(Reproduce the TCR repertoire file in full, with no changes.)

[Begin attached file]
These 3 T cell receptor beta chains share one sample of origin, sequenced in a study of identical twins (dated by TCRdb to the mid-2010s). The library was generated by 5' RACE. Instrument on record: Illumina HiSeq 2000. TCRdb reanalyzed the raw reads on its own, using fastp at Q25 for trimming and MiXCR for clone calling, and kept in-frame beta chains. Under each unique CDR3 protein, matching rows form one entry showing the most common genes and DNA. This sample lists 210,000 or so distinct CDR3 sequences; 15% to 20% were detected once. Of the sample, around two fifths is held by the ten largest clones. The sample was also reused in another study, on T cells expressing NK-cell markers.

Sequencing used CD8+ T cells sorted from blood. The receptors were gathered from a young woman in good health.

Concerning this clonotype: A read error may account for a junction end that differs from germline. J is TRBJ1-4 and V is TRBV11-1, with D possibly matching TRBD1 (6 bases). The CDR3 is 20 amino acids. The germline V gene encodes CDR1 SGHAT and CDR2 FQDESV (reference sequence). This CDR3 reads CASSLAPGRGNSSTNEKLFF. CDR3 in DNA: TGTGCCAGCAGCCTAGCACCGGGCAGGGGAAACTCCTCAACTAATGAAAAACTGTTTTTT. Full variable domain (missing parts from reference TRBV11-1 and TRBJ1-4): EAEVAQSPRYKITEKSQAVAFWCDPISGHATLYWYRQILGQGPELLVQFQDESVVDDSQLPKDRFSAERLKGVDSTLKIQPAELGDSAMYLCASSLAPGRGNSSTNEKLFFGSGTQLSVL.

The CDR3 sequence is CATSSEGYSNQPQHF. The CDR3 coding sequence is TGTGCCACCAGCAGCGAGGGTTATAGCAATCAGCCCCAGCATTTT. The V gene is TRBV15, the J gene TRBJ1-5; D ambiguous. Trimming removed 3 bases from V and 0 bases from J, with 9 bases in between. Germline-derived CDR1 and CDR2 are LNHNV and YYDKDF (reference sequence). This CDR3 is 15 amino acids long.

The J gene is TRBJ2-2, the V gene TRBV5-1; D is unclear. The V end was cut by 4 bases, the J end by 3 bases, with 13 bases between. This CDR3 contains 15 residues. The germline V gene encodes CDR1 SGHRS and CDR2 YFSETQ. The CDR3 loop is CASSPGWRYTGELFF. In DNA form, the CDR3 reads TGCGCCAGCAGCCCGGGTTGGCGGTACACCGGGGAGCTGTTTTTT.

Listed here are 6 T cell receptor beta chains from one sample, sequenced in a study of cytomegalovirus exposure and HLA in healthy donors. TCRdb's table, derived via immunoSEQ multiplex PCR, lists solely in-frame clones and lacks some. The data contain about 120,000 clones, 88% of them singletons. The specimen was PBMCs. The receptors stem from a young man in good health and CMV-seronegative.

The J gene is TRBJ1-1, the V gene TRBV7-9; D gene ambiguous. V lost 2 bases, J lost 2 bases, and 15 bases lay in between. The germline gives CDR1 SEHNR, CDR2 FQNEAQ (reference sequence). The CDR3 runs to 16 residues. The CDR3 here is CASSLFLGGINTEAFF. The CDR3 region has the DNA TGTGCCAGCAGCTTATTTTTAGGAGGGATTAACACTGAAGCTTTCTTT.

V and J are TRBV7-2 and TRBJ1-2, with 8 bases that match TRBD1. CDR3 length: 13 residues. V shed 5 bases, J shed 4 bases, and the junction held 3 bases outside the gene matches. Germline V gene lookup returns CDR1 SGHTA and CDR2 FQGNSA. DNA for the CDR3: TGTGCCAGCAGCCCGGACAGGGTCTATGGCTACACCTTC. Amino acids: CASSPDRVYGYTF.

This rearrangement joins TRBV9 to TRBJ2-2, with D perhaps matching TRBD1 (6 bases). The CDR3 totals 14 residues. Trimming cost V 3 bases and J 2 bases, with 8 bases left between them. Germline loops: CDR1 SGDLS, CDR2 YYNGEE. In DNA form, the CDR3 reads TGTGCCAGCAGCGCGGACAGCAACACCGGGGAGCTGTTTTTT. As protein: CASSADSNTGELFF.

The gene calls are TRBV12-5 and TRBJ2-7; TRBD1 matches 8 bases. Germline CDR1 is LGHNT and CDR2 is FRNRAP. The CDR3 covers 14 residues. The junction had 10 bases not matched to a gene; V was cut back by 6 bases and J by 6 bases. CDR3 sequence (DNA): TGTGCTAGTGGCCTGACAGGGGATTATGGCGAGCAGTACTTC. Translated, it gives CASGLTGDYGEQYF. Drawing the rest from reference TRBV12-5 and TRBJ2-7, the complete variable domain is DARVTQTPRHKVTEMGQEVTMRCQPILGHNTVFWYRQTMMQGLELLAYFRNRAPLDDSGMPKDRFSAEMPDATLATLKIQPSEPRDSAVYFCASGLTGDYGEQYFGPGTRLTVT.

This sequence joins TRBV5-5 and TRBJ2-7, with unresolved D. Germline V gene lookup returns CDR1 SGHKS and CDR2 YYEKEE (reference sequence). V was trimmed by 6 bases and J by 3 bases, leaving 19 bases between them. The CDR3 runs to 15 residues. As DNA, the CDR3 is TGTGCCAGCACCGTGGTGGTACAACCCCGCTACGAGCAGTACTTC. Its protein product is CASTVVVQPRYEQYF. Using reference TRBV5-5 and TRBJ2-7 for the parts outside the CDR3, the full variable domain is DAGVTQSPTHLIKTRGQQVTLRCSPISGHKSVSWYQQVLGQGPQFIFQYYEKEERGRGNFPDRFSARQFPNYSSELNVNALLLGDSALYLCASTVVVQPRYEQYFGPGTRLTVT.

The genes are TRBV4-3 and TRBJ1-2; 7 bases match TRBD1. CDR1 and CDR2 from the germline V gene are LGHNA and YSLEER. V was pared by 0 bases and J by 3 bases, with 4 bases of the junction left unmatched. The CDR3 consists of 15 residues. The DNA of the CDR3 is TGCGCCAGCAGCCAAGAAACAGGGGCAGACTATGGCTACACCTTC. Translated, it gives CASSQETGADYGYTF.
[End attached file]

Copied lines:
These 3 T cell receptor beta chains share one sample of origin, sequenced in a study of identical twins (dated by TCRdb to the mid-2010s). The library was generated by 5' RACE. Instrument on record: Illumina HiSeq 2000. TCRdb reanalyzed the raw reads on its own, using fastp at Q25 for trimming and MiXCR for clone calling, and kept in-frame beta chains. Under each unique CDR3 protein, matching rows form one entry showing the most common genes and DNA. This sample lists 210,000 or so distinct CDR3 sequences; 15% to 20% were detected once. Of the sample, around two fifths is held by the ten largest clones. The sample was also reused in another study, on T cells expressing NK-cell markers.

Sequencing used CD8+ T cells sorted from blood. The receptors were gathered from a young woman in good health.

Concerning this clonotype: A read error may account for a junction end that differs from germline. J is TRBJ1-4 and V is TRBV11-1, with D possibly matching TRBD1 (6 bases). The CDR3 is 20 amino acids. The germline V gene encodes CDR1 SGHAT and CDR2 FQDESV (reference sequence). This CDR3 reads CASSLAPGRGNSSTNEKLFF. CDR3 in DNA: TGTGCCAGCAGCCTAGCACCGGGCAGGGGAAACTCCTCAACTAATGAAAAACTGTTTTTT. Full variable domain (missing parts from reference TRBV11-1 and TRBJ1-4): EAEVAQSPRYKITEKSQAVAFWCDPISGHATLYWYRQILGQGPELLVQFQDESVVDDSQLPKDRFSAERLKGVDSTLKIQPAELGDSAMYLCASSLAPGRGNSSTNEKLFFGSGTQLSVL.

The CDR3 sequence is CATSSEGYSNQPQHF. The CDR3 coding sequence is TGTGCCACCAGCAGCGAGGGTTATAGCAATCAGCCCCAGCATTTT. The V gene is TRBV15, the J gene TRBJ1-5; D ambiguous. Trimming removed 3 bases from V and 0 bases from J, with 9 bases in between. Germline-derived CDR1 and CDR2 are LNHNV and YYDKDF (reference sequence). This CDR3 is 15 amino acids long.

The J gene is TRBJ2-2, the V gene TRBV5-1; D is unclear. The V end was cut by 4 bases, the J end by 3 bases, with 13 bases between. This CDR3 contains 15 residues. The germline V gene encodes CDR1 SGHRS and CDR2 YFSETQ. The CDR3 loop is CASSPGWRYTGELFF. In DNA form, the CDR3 reads TGCGCCAGCAGCCCGGGTTGGCGGTACACCGGGGAGCTGTTTTTT.

Listed here are 6 T cell receptor beta chains from one sample, sequenced in a study of cytomegalovirus exposure and HLA in healthy donors. TCRdb's table, derived via immunoSEQ multiplex PCR, lists solely in-frame clones and lacks some. The data contain about 120,000 clones, 88% of them singletons. The specimen was PBMCs. The receptors stem from a young man in good health and CMV-seronegative.

The J gene is TRBJ1-1, the V gene TRBV7-9; D gene ambiguous. V lost 2 bases, J lost 2 bases, and 15 bases lay in between. The germline gives CDR1 SEHNR, CDR2 FQNEAQ (reference sequence). The CDR3 runs to 16 residues. The CDR3 here is CASSLFLGGINTEAFF. The CDR3 region has the DNA TGTGCCAGCAGCTTATTTTTAGGAGGGATTAACACTGAAGCTTTCTTT.

V and J are TRBV7-2 and TRBJ1-2, with 8 bases that match TRBD1. CDR3 length: 13 residues. V shed 5 bases, J shed 4 bases, and the junction held 3 bases outside the gene matches. Germline V gene lookup returns CDR1 SGHTA and CDR2 FQGNSA. DNA for the CDR3: TGTGCCAGCAGCCCGGACAGGGTCTATGGCTACACCTTC. Amino acids: CASSPDRVYGYTF.

This rearrangement joins TRBV9 to TRBJ2-2, with D perhaps matching TRBD1 (6 bases). The CDR3 totals 14 residues. Trimming cost V 3 bases and J 2 bases, with 8 bases left between them. Germline loops: CDR1 SGDLS, CDR2 YYNGEE. In DNA form, the CDR3 reads TGTGCCAGCAGCGCGGACAGCAACACCGGGGAGCTGTTTTTT. As protein: CASSADSNTGELFF.

The gene calls are TRBV12-5 and TRBJ2-7; TRBD1 matches 8 bases. Germline CDR1 is LGHNT and CDR2 is FRNRAP. The CDR3 covers 14 residues. The junction had 10 bases not matched to a gene; V was cut back by 6 bases and J by 6 bases. CDR3 sequence (DNA): TGTGCTAGTGGCCTGACAGGGGATTATGGCGAGCAGTACTTC. Translated, it gives CASGLTGDYGEQYF. Drawing the rest from reference TRBV12-5 and TRBJ2-7, the complete variable domain is DARVTQTPRHKVTEMGQEVTMRCQPILGHNTVFWYRQTMMQGLELLAYFRNRAPLDDSGMPKDRFSAEMPDATLATLKIQPSEPRDSAVYFCASGLTGDYGEQYFGPGTRLTVT.

This sequence joins TRBV5-5 and TRBJ2-7, with unresolved D. Germline V gene lookup returns CDR1 SGHKS and CDR2 YYEKEE (reference sequence). V was trimmed by 6 bases and J by 3 bases, leaving 19 bases between them. The CDR3 runs to 15 residues. As DNA, the CDR3 is TGTGCCAGCACCGTGGTGGTACAACCCCGCTACGAGCAGTACTTC. Its protein product is CASTVVVQPRYEQYF. Using reference TRBV5-5 and TRBJ2-7 for the parts outside the CDR3, the full variable domain is DAGVTQSPTHLIKTRGQQVTLRCSPISGHKSVSWYQQVLGQGPQFIFQYYEKEERGRGNFPDRFSARQFPNYSSELNVNALLLGDSALYLCASTVVVQPRYEQYFGPGTRLTVT.

The genes are TRBV4-3 and TRBJ1-2; 7 bases match TRBD1. CDR1 and CDR2 from the germline V gene are LGHNA and YSLEER. V was pared by 0 bases and J by 3 bases, with 4 bases of the junction left unmatched. The CDR3 consists of 15 residues. The DNA of the CDR3 is TGCGCCAGCAGCCAAGAAACAGGGGCAGACTATGGCTACACCTTC. Translated, it gives CASSQETGADYGYTF.